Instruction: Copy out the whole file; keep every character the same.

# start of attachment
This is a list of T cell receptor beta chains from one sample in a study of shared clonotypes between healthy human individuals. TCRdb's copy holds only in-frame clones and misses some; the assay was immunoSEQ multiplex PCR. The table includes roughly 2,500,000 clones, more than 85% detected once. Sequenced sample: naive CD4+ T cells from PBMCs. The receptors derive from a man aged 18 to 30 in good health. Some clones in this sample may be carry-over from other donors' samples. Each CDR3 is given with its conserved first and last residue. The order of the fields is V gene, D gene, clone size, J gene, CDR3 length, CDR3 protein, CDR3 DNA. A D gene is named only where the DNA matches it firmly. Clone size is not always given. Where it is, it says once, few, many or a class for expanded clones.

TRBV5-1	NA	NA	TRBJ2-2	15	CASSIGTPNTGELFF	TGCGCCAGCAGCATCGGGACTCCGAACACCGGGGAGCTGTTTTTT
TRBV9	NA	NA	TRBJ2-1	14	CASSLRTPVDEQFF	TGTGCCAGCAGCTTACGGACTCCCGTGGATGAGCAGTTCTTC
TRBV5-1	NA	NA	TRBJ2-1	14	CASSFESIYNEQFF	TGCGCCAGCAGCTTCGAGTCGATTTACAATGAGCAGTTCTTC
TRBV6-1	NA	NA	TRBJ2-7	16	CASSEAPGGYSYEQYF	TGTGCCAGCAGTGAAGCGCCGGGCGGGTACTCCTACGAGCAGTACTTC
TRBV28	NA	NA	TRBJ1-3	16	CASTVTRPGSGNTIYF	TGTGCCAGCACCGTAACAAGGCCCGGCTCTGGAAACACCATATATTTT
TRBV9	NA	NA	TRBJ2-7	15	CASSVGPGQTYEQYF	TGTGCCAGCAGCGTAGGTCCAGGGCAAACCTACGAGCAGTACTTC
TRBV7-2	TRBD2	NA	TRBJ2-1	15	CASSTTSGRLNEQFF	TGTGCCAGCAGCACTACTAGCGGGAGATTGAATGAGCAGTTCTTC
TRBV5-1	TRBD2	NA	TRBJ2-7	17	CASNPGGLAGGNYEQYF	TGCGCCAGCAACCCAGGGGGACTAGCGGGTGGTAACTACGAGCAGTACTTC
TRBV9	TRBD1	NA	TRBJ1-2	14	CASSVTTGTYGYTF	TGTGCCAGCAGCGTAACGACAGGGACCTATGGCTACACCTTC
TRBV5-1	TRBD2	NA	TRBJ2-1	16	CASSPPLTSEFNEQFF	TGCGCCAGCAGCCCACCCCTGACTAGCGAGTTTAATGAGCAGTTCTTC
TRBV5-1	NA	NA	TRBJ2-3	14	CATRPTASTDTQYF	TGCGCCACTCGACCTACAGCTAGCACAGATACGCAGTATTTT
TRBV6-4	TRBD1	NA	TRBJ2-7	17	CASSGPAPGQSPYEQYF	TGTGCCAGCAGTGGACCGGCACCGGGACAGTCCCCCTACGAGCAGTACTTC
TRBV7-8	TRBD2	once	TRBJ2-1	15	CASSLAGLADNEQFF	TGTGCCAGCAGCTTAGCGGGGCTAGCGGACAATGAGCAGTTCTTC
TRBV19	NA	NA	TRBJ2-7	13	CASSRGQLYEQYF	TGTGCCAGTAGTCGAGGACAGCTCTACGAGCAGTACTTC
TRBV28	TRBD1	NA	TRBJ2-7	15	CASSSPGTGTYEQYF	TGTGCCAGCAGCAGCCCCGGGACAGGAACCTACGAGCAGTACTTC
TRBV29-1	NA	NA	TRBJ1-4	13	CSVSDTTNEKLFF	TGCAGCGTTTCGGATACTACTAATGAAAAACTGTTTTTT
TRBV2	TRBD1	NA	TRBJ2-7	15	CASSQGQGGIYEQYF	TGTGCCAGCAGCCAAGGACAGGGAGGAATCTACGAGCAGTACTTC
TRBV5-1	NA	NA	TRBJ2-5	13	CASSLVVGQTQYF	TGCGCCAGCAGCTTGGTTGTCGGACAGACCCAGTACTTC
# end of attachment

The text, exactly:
This is a list of T cell receptor beta chains from one sample in a study of shared clonotypes between healthy human individuals. TCRdb's copy holds only in-frame clones and misses some; the assay was immunoSEQ multiplex PCR. The table includes roughly 2,500,000 clones, more than 85% detected once. Sequenced sample: naive CD4+ T cells from PBMCs. The receptors derive from a man aged 18 to 30 in good health. Some clones in this sample may be carry-over from other donors' samples. Each CDR3 is given with its conserved first and last residue. The order of the fields is V gene, D gene, clone size, J gene, CDR3 length, CDR3 protein, CDR3 DNA. A D gene is named only where the DNA matches it firmly. Clone size is not always given. Where it is, it says once, few, many or a class for expanded clones.

TRBV5-1	NA	NA	TRBJ2-2	15	CASSIGTPNTGELFF	TGCGCCAGCAGCATCGGGACTCCGAACACCGGGGAGCTGTTTTTT
TRBV9	NA	NA	TRBJ2-1	14	CASSLRTPVDEQFF	TGTGCCAGCAGCTTACGGACTCCCGTGGATGAGCAGTTCTTC
TRBV5-1	NA	NA	TRBJ2-1	14	CASSFESIYNEQFF	TGCGCCAGCAGCTTCGAGTCGATTTACAATGAGCAGTTCTTC
TRBV6-1	NA	NA	TRBJ2-7	16	CASSEAPGGYSYEQYF	TGTGCCAGCAGTGAAGCGCCGGGCGGGTACTCCTACGAGCAGTACTTC
TRBV28	NA	NA	TRBJ1-3	16	CASTVTRPGSGNTIYF	TGTGCCAGCACCGTAACAAGGCCCGGCTCTGGAAACACCATATATTTT
TRBV9	NA	NA	TRBJ2-7	15	CASSVGPGQTYEQYF	TGTGCCAGCAGCGTAGGTCCAGGGCAAACCTACGAGCAGTACTTC
TRBV7-2	TRBD2	NA	TRBJ2-1	15	CASSTTSGRLNEQFF	TGTGCCAGCAGCACTACTAGCGGGAGATTGAATGAGCAGTTCTTC
TRBV5-1	TRBD2	NA	TRBJ2-7	17	CASNPGGLAGGNYEQYF	TGCGCCAGCAACCCAGGGGGACTAGCGGGTGGTAACTACGAGCAGTACTTC
TRBV9	TRBD1	NA	TRBJ1-2	14	CASSVTTGTYGYTF	TGTGCCAGCAGCGTAACGACAGGGACCTATGGCTACACCTTC
TRBV5-1	TRBD2	NA	TRBJ2-1	16	CASSPPLTSEFNEQFF	TGCGCCAGCAGCCCACCCCTGACTAGCGAGTTTAATGAGCAGTTCTTC
TRBV5-1	NA	NA	TRBJ2-3	14	CATRPTASTDTQYF	TGCGCCACTCGACCTACAGCTAGCACAGATACGCAGTATTTT
TRBV6-4	TRBD1	NA	TRBJ2-7	17	CASSGPAPGQSPYEQYF	TGTGCCAGCAGTGGACCGGCACCGGGACAGTCCCCCTACGAGCAGTACTTC
TRBV7-8	TRBD2	once	TRBJ2-1	15	CASSLAGLADNEQFF	TGTGCCAGCAGCTTAGCGGGGCTAGCGGACAATGAGCAGTTCTTC
TRBV19	NA	NA	TRBJ2-7	13	CASSRGQLYEQYF	TGTGCCAGTAGTCGAGGACAGCTCTACGAGCAGTACTTC
TRBV28	TRBD1	NA	TRBJ2-7	15	CASSSPGTGTYEQYF	TGTGCCAGCAGCAGCCCCGGGACAGGAACCTACGAGCAGTACTTC
TRBV29-1	NA	NA	TRBJ1-4	13	CSVSDTTNEKLFF	TGCAGCGTTTCGGATACTACTAATGAAAAACTGTTTTTT
TRBV2	TRBD1	NA	TRBJ2-7	15	CASSQGQGGIYEQYF	TGTGCCAGCAGCCAAGGACAGGGAGGAATCTACGAGCAGTACTTC
TRBV5-1	NA	NA	TRBJ2-5	13	CASSLVVGQTQYF	TGCGCCAGCAGCTTGGTTGTCGGACAGACCCAGTACTTC